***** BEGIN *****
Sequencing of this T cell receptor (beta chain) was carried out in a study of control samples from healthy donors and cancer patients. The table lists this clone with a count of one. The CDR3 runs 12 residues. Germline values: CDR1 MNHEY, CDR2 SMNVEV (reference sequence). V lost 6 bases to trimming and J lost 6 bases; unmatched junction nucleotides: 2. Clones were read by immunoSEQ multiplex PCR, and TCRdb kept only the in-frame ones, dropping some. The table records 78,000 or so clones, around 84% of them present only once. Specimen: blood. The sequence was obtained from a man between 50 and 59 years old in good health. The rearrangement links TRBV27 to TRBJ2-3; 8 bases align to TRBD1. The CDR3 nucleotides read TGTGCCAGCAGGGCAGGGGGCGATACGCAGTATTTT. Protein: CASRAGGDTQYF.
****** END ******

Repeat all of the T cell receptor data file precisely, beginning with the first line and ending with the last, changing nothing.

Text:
Sequencing of this T cell receptor (beta chain) was carried out in a study of control samples from healthy donors and cancer patients. The table lists this clone with a count of one. The CDR3 runs 12 residues. Germline values: CDR1 MNHEY, CDR2 SMNVEV (reference sequence). V lost 6 bases to trimming and J lost 6 bases; unmatched junction nucleotides: 2. Clones were read by immunoSEQ multiplex PCR, and TCRdb kept only the in-frame ones, dropping some. The table records 78,000 or so clones, around 84% of them present only once. Specimen: blood. The sequence was obtained from a man between 50 and 59 years old in good health. The rearrangement links TRBV27 to TRBJ2-3; 8 bases align to TRBD1. The CDR3 nucleotides read TGTGCCAGCAGGGCAGGGGGCGATACGCAGTATTTT. Protein: CASRAGGDTQYF.